The above story is based on materials provided by Royal Astronomical Society. Note: Materials may be edited for content and length.


Cite This Page:

Royal Astronomical Society. "New Views On The Sun's Startling Magnetic Fountains." ScienceDaily. ScienceDaily, 3 April 2008. <www.sciencedaily.com/releases/2008/04/080402163003.htm>.
Royal Astronomical Society. (2008, April 3). New Views On The Sun's Startling Magnetic Fountains. ScienceDaily. Retrieved March 5, 2015 from www.sciencedaily.com/releases/2008/04/080402163003.htm
Royal Astronomical Society. "New Views On The Sun's Startling Magnetic Fountains." ScienceDaily. www.sciencedaily.com/releases/2008/04/080402163003.htm (accessed March 5, 2015).

Share This


More From ScienceDaily



More Space & Time News

Thursday, March 5, 2015

Featured Research

from universities, journals, and other organizations


Featured Videos

from AP, Reuters, AFP, and other news services

Hubble Sees Rare 'Einstein Cross' Image Of Distant Supernova

Hubble Sees Rare 'Einstein Cross' Image Of Distant Supernova

Newsy (Mar. 5, 2015) — A rare trick of the light caused by the gravity of a distant galaxy caused Hubble to see four images of the same supernova at once. Video provided by Newsy
Powered by NewsLook.com
What's Up March 2015

What's Up March 2015

NASA (Mar. 4, 2015) — A total solar eclipse in the North Atlantic and tips to prepare for the next U.S. eclipse. Video provided by NASA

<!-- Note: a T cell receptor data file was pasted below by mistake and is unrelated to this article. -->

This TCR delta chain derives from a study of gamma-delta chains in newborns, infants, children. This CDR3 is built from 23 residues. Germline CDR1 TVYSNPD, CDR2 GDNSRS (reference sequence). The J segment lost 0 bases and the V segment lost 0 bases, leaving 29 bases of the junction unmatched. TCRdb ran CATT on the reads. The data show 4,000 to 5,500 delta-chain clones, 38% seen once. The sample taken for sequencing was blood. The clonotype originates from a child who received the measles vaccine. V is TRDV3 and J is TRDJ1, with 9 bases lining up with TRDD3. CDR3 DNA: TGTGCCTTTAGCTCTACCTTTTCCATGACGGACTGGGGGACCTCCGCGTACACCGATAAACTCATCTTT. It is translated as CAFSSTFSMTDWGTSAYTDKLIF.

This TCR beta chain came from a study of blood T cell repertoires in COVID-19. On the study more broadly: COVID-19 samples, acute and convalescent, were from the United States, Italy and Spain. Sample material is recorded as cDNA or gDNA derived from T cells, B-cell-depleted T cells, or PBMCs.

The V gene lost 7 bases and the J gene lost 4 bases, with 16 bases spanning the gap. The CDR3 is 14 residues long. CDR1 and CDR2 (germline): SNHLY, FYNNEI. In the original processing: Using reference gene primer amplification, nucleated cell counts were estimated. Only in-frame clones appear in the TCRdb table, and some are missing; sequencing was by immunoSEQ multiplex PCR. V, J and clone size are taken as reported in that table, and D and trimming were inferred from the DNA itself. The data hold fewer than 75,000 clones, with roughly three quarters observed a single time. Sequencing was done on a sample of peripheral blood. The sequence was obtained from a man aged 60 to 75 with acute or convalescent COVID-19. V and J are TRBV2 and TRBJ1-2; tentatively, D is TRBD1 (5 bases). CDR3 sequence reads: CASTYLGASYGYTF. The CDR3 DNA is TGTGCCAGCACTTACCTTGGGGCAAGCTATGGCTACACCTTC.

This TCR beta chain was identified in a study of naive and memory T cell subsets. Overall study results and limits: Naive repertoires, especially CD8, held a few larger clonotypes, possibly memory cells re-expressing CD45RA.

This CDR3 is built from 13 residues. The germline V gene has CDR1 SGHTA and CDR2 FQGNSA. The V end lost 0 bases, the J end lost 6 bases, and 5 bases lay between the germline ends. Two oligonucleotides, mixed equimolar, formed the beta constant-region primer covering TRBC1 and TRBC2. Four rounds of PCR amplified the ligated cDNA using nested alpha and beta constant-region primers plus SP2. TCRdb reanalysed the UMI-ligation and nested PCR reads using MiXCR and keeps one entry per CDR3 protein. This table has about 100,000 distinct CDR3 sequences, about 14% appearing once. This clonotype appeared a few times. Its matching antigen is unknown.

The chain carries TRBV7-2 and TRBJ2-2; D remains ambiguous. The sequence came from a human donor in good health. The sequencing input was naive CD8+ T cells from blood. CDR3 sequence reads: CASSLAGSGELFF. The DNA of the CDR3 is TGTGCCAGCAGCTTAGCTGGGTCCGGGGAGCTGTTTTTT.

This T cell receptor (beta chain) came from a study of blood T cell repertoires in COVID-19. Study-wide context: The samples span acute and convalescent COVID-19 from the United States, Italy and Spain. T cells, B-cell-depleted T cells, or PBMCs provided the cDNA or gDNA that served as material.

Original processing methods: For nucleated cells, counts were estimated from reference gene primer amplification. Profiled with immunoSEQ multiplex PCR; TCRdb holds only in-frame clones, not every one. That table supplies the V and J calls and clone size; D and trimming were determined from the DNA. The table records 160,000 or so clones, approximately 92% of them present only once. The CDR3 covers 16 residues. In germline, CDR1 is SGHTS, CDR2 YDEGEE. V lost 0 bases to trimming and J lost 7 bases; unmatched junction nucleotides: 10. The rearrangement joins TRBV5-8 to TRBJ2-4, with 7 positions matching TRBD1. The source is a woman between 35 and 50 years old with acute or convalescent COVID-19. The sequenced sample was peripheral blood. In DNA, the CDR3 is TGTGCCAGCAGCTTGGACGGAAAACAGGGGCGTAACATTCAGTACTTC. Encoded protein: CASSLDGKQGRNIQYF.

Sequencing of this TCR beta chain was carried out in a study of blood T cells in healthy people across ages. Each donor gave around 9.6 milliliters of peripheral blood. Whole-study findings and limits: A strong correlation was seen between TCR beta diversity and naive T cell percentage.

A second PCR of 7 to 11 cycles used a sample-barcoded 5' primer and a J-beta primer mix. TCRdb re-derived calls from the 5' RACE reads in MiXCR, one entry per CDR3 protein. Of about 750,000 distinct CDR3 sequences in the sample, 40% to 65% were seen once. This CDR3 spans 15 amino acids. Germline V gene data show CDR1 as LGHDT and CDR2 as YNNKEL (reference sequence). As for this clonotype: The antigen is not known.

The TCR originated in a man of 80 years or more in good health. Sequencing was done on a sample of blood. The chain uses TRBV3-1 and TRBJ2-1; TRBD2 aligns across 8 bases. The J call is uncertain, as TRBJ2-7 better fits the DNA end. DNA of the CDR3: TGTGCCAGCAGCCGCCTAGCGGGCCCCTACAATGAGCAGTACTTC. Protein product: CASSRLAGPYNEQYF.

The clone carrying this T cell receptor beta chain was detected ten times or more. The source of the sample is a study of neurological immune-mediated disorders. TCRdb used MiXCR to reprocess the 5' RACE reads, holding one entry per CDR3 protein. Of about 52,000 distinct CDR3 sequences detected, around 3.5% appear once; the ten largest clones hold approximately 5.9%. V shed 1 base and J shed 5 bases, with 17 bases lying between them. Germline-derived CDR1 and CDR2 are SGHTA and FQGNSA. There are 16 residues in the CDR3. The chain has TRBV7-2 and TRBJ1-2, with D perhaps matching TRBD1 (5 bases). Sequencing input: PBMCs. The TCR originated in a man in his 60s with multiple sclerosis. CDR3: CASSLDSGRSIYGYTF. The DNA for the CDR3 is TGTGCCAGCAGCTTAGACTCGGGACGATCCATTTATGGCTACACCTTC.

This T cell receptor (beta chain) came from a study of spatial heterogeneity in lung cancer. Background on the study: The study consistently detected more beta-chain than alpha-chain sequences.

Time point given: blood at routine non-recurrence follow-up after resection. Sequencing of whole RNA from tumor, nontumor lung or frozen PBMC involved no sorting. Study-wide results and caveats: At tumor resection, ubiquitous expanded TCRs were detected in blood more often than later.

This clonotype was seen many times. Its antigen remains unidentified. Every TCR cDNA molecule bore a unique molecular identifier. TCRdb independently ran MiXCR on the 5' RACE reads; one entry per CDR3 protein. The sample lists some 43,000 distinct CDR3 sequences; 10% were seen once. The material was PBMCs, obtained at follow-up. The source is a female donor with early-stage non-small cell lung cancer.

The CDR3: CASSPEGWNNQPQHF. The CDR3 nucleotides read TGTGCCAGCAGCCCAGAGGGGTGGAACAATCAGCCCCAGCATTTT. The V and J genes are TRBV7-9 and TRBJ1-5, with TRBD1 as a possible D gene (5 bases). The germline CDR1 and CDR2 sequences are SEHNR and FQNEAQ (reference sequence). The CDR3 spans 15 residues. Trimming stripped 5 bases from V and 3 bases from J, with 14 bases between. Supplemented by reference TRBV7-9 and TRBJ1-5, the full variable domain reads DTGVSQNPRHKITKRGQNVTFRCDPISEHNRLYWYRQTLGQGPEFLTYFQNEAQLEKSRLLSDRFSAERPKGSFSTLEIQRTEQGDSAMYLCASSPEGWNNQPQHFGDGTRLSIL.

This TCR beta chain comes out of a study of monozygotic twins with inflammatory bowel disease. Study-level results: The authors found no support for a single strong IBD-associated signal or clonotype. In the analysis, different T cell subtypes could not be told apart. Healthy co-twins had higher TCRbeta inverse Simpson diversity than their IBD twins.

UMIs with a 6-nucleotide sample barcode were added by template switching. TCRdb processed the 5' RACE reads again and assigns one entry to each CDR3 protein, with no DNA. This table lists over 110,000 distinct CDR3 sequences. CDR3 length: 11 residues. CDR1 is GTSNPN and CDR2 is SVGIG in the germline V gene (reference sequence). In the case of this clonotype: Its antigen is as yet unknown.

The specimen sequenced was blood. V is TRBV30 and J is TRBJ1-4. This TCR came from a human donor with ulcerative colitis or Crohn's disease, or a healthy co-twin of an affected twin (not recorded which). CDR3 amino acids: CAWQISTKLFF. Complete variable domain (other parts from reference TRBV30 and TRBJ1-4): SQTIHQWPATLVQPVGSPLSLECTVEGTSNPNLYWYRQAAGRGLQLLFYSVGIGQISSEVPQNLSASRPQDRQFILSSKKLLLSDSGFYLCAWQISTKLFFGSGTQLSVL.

Powered by NewsLook.com
Raw: SpaceX Launches Rocket, Satellites on Board

Raw: SpaceX Launches Rocket, Satellites on Board

AP (Mar. 2, 2015) — SpaceX launched it&apos;s 16th Falcon 9 rocket from Cape Canaveral, Florida on Sunday night. The rocket was carrying two commercial communications satellites. (March 2) Video provided by AP
Powered by NewsLook.com
NASA EDGE: SMAP Launch

NASA EDGE: SMAP Launch

NASA (Mar. 2, 2015) — Join NASA EDGE as they cover the launch of the Soil Moisture Active Passive (SMAP) spacecraft live from Vandenberg Air Force Base.  Special guests include NASA Administrator Charlie Bolden, SMAP Project System Engineer Shawn Goodman and Lt Col Brande Walton and Joseph Sims from the Air Force.  No word on the Co-Host&apos;s whereabouts. Video provided by NASA
Powered by NewsLook.com

Search ScienceDaily

Number of stories in archives: 140,361

Find with keyword(s):
 
Enter a keyword or phrase to search ScienceDaily for related topics and research stories.

Save/Print:
Share:  

Breaking News:

Strange & Offbeat Stories

 

Space & Time

Matter & Energy

Computers & Math

In Other News

... from NewsDaily.com

Science News

Health News

Environment News

Technology News



Save/Print:
Share:  

Free Subscriptions


Get the latest science news with ScienceDaily's free email newsletters, updated daily and weekly. Or view hourly updated newsfeeds in your RSS reader:

Get Social & Mobile


Keep up to date with the latest news from ScienceDaily via social networks and mobile apps:

Have Feedback?


Tell us what you think of ScienceDaily -- we welcome both positive and negative comments. Have any problems using the site? Questions?
Mobile iPhone Android Web
Follow Facebook Twitter Google+
Subscribe RSS Feeds Email Newsletters
Latest Headlines Health & Medicine Mind & Brain Space & Time Matter & Energy Computers & Math Plants & Animals Earth & Climate Fossils & Ruins